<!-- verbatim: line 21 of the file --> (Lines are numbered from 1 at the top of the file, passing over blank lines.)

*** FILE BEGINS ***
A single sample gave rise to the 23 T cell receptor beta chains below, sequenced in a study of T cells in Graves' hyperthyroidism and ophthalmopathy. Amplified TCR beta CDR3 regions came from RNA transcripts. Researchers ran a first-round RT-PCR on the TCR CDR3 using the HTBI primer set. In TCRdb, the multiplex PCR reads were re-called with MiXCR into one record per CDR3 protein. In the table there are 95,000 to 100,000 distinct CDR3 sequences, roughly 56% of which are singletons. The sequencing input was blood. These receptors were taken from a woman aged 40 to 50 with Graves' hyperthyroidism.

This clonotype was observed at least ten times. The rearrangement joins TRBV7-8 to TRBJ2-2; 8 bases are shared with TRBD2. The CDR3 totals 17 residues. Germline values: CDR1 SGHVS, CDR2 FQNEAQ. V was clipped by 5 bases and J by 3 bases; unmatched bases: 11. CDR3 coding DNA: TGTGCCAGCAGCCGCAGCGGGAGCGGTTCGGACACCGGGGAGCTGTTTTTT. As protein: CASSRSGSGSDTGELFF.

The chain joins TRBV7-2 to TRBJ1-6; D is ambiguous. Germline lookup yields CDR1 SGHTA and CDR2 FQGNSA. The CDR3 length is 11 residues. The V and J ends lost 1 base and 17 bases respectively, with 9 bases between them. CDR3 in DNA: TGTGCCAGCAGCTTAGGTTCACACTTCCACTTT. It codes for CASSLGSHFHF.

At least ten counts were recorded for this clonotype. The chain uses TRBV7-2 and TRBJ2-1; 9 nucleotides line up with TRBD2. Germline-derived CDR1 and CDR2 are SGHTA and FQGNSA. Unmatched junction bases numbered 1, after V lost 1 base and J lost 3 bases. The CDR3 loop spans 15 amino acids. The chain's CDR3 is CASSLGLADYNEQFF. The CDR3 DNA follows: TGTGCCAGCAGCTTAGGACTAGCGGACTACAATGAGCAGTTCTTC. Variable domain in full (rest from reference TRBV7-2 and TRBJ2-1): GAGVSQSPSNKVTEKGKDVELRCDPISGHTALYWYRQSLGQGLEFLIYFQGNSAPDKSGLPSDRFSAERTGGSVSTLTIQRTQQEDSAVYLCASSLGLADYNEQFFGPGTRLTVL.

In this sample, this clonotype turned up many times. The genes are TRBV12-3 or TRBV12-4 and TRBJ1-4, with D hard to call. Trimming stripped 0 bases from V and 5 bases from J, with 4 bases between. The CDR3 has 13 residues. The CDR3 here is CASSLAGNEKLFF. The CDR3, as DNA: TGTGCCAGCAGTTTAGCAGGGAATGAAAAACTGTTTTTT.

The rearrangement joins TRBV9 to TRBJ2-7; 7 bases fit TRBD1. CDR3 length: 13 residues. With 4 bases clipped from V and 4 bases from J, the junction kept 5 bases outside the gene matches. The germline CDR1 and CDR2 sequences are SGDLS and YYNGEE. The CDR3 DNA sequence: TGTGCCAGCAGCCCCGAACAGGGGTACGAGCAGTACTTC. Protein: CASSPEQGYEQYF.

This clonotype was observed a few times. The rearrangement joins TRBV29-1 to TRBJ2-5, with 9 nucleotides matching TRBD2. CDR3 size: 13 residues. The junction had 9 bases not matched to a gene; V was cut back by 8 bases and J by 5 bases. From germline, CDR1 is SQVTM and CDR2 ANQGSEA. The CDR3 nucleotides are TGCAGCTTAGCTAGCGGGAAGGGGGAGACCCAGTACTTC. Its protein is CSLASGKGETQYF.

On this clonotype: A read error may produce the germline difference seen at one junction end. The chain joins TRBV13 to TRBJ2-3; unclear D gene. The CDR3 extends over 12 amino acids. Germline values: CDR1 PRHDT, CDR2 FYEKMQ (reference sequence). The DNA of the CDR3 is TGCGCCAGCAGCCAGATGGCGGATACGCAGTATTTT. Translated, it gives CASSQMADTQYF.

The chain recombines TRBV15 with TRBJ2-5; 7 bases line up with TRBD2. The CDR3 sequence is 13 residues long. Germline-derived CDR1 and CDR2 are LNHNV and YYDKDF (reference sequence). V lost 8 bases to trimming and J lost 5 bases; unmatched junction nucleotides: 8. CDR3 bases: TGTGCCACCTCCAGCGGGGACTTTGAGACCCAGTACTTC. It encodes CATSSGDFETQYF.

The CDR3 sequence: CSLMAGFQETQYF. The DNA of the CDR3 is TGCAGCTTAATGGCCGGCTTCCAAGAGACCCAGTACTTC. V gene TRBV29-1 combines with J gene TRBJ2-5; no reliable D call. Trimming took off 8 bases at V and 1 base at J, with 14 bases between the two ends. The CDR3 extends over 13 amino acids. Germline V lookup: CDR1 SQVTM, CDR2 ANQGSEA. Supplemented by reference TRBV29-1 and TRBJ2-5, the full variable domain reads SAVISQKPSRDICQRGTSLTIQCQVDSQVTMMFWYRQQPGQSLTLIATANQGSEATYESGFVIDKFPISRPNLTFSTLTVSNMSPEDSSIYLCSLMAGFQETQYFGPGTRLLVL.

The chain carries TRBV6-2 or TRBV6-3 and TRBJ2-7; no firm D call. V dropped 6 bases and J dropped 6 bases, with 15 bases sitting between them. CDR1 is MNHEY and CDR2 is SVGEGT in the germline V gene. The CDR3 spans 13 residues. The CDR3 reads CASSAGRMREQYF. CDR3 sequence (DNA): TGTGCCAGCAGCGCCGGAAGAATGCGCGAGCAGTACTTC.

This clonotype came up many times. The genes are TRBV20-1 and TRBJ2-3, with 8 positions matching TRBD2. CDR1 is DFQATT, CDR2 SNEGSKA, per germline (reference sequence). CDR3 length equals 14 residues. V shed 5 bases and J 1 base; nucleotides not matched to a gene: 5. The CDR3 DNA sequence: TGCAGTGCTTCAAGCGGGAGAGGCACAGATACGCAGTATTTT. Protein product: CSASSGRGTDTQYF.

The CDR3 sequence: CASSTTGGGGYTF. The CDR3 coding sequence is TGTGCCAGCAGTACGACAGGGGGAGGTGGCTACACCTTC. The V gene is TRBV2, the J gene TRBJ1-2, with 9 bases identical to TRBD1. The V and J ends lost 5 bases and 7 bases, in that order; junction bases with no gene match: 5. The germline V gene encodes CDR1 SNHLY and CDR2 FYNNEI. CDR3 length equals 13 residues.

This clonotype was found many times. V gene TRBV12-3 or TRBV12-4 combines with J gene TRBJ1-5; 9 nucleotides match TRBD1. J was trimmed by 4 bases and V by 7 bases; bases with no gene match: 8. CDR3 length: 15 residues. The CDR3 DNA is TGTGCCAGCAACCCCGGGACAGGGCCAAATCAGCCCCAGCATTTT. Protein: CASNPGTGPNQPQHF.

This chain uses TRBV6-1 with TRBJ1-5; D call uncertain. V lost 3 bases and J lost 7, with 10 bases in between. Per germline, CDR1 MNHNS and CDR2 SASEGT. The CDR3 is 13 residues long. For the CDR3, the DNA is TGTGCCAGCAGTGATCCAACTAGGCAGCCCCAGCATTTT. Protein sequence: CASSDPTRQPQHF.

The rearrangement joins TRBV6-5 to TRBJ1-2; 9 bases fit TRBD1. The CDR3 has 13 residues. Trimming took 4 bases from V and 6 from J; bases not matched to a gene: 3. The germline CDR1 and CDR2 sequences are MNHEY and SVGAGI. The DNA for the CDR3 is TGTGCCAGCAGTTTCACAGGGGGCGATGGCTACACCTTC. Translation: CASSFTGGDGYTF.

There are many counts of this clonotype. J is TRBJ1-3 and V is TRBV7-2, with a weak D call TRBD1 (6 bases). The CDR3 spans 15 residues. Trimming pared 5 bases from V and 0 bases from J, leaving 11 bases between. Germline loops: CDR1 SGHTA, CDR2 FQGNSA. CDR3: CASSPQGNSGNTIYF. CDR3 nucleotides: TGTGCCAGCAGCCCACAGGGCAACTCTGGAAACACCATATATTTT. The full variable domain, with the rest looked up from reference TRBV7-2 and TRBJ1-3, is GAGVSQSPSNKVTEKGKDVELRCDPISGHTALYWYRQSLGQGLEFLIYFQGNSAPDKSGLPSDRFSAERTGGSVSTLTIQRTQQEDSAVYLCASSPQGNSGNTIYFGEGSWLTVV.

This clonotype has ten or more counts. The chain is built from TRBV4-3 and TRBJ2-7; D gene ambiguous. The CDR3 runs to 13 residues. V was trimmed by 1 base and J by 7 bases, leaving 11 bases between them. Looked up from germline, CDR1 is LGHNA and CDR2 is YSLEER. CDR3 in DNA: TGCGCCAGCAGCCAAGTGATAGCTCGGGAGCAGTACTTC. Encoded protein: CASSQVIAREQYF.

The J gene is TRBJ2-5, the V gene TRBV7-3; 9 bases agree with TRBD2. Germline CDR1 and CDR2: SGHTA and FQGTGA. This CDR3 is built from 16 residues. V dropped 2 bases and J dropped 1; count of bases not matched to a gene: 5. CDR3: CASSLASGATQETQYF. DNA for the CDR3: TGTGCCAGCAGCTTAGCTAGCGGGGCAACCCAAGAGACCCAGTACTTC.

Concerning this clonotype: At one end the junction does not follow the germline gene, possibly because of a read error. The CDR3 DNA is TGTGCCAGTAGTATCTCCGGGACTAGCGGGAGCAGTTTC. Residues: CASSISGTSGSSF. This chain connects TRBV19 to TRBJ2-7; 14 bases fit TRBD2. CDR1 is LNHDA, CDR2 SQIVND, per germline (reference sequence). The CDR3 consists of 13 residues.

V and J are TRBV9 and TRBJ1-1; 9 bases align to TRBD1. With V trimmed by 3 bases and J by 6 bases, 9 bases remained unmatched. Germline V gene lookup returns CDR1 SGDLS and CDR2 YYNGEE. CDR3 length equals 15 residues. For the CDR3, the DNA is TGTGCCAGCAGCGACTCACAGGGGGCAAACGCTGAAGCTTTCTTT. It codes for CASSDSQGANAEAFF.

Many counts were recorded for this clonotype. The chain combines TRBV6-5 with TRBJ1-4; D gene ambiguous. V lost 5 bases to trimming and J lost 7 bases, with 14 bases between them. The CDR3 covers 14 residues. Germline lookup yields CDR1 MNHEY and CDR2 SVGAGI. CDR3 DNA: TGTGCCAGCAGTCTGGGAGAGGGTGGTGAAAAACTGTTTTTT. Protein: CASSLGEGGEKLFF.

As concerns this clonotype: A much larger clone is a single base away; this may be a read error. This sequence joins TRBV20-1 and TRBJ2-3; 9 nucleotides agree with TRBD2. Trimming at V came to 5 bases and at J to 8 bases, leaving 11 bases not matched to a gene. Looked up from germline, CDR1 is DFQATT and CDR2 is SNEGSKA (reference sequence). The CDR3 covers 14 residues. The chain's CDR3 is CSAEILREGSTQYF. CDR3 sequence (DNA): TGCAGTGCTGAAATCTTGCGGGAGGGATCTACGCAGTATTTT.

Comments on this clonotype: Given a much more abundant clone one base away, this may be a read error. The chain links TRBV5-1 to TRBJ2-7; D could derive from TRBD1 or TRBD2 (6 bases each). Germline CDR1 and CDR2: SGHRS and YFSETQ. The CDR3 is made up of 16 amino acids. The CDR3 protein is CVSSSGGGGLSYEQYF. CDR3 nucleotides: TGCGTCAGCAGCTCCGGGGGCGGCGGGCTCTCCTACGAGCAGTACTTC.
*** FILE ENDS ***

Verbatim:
V and J are TRBV9 and TRBJ1-1; 9 bases align to TRBD1. With V trimmed by 3 bases and J by 6 bases, 9 bases remained unmatched. Germline V gene lookup returns CDR1 SGDLS and CDR2 YYNGEE. CDR3 length equals 15 residues. For the CDR3, the DNA is TGTGCCAGCAGCGACTCACAGGGGGCAAACGCTGAAGCTTTCTTT. It codes for CASSDSQGANAEAFF.